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Stopping fermentation

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mwhitnell

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I had 5 gal of wine fermenting int sp 1.100 and wished to stop at 1.010, added 3 Tbl potassium sorbate and 1-1/2 tsp sodium metabisulfate, wine kept on fermenting down to 0.995, why did the wine not stop?
 

GreenEnvy22

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It's pretty hard to stop an active fermentation.
Potassium sorbate only prevents yeast from multiplying, doesn't stop a fermentation already in progress.
Potassium metabisulfite might stop fermentation in a high enough dose, but it's not reliable and can make your sulfite way too high.

Most reliable way I think is to get the wine very cold and running it through a 0.45 micron filter. Then you add sorbate and metabisulfite incase there were any stragglers.
 

NorCal

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I had 5 gal of wine fermenting int sp 1.100 and wished to stop at 1.010, added 3 Tbl potassium sorbate and 1-1/2 tsp sodium metabisulfate, wine kept on fermenting down to 0.995, why did the wine not stop?
Like stopping a locomotive. That is why the standard practice is to ferment dry, sorbate or filter and backsweeten.
 

DAB

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How common is it to back sweeten, and what is a best practices procedure for doing so?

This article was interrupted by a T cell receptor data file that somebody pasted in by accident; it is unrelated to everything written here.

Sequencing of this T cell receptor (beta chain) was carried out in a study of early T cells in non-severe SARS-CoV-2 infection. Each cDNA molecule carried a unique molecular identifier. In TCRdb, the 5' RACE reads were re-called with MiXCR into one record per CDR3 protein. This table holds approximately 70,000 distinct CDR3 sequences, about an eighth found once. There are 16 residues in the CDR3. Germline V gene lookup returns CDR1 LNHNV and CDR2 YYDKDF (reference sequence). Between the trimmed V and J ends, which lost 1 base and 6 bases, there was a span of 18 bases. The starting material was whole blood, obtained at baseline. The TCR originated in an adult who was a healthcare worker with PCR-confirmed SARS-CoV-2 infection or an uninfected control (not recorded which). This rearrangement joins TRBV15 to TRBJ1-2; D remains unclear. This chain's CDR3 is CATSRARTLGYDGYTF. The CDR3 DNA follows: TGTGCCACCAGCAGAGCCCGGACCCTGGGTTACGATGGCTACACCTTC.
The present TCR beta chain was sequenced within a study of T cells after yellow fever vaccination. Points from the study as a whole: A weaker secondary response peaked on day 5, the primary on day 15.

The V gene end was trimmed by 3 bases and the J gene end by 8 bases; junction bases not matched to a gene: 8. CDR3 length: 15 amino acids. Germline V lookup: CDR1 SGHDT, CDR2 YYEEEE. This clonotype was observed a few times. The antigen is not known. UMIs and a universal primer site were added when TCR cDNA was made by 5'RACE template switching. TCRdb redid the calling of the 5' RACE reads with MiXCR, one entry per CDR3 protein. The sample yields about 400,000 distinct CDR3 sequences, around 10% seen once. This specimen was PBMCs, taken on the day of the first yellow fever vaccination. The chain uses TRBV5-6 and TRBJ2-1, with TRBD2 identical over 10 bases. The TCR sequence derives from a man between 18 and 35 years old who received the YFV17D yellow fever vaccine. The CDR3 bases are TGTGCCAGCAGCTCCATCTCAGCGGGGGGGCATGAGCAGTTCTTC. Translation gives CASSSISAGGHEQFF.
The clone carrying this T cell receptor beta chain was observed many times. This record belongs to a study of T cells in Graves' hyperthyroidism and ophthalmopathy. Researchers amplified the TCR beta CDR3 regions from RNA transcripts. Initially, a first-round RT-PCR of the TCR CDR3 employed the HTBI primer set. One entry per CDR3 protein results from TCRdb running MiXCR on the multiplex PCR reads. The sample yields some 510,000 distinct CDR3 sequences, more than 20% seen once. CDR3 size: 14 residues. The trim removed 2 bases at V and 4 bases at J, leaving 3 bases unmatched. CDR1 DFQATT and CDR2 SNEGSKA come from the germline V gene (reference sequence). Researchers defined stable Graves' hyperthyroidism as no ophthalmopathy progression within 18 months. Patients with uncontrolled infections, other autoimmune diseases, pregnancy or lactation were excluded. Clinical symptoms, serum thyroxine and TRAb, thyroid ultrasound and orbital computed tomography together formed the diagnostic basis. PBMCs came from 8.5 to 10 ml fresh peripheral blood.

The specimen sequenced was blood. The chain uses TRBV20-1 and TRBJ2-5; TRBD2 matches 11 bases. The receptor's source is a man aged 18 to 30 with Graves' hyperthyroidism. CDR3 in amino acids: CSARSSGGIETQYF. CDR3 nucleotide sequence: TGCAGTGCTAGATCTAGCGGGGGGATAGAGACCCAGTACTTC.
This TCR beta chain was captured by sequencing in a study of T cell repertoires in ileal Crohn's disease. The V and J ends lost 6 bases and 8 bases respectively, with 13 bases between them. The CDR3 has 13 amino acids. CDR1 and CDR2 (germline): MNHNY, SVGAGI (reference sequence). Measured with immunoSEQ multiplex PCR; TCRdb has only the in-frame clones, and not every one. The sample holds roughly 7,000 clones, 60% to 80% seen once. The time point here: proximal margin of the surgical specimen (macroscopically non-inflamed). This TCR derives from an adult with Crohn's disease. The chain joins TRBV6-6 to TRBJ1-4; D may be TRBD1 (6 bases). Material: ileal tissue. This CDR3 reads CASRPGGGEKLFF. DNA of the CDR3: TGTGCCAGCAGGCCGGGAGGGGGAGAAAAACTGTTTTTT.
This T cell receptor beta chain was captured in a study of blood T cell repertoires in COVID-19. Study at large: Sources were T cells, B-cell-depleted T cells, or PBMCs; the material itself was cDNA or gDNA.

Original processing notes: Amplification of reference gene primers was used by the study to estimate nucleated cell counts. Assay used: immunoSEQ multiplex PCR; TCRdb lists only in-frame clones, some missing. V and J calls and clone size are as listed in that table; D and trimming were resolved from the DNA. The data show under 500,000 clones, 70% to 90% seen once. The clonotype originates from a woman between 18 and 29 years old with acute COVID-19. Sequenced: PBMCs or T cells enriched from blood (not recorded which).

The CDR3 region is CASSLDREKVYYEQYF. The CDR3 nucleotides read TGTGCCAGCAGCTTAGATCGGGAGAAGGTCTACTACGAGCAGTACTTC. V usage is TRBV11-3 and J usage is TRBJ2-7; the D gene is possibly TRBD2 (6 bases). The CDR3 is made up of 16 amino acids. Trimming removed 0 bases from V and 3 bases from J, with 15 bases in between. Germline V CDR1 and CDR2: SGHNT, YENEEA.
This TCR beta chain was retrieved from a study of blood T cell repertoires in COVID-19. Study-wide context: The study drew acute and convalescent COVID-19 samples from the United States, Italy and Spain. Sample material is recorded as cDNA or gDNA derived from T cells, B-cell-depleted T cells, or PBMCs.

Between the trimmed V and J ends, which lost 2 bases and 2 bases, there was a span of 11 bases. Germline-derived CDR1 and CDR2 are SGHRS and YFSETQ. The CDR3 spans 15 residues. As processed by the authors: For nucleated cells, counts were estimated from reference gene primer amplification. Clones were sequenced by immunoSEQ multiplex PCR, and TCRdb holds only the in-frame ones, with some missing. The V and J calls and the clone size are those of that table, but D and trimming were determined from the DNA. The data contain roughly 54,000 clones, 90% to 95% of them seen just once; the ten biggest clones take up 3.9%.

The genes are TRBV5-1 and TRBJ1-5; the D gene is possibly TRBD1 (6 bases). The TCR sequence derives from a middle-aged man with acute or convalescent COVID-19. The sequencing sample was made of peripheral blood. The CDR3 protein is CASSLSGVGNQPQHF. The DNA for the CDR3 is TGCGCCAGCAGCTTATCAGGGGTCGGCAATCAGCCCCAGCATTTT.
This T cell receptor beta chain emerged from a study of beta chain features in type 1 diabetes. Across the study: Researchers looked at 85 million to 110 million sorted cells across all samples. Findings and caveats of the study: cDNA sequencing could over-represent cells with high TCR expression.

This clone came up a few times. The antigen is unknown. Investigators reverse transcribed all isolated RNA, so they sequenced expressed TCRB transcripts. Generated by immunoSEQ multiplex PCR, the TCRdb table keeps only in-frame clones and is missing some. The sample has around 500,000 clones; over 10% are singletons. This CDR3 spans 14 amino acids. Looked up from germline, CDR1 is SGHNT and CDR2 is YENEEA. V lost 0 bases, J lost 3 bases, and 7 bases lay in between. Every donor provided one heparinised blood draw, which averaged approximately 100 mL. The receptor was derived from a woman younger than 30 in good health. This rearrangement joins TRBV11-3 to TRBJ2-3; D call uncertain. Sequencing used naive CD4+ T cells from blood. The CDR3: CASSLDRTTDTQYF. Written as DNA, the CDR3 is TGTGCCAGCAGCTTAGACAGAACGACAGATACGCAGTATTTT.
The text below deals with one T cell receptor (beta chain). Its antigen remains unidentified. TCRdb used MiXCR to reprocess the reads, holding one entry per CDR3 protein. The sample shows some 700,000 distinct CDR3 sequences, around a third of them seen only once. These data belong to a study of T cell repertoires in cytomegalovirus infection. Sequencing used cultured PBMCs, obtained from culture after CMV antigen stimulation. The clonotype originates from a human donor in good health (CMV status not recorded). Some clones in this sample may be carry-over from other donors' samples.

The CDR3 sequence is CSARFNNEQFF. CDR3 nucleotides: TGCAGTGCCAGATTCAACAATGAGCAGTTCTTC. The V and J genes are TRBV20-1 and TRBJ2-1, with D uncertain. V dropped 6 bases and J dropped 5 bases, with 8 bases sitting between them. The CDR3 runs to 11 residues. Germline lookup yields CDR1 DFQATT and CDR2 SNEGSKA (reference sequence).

Thanks,
DAB
 

Johnd

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How common is it to back sweeten, and what is a best practices procedure for doing so?

Thanks,
DAB
Relatively common. Easiest process is what you’ve already done, just got the timing off a bit. AFTER alcoholic fermentation is complete, and preferably after your wine has cleared, the addition of sorbate prior to adding sugar will prevent the yeast from being able to multiply into a colony capable of metabolizing the sugar. So give it a while to clear before diving in again.
 

mainshipfred

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I have a chest freezer designated for my wine making. When I want to stop fermentation I rack then place the carboy in it for 2 weeks at 35* then rack and add 1/2 the recommended sorbate. Seems to work fine.
 

NorCal

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I have a chest freezer designated for my wine making. When I want to stop fermentation I rack then place the carboy in it for 2 weeks at 35* then rack and add 1/2 the recommended sorbate. Seems to work fine.
Us home winemakers can play by a different set of rules than the commercial people. If I find a practical approach that works for me, I use it. It may be different than conventional, since I can control the environment and the length of time the product is stored and how it is used. A commercial winemaker would not use this method due to risk having to recall the product due to sediment, CO2 or worse case bottle burst.
 

mainshipfred

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You're right about different rules for home winemakers. But I probably wasn't totally clear. Once it's out of the freezer and sorbated I let it age in the carboy.
 

HoWDa13

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Gonna jump in on this thread with a quick question. Should you add any fruits and/or fruit juices while backsweetening, or into the must for best effect?
 
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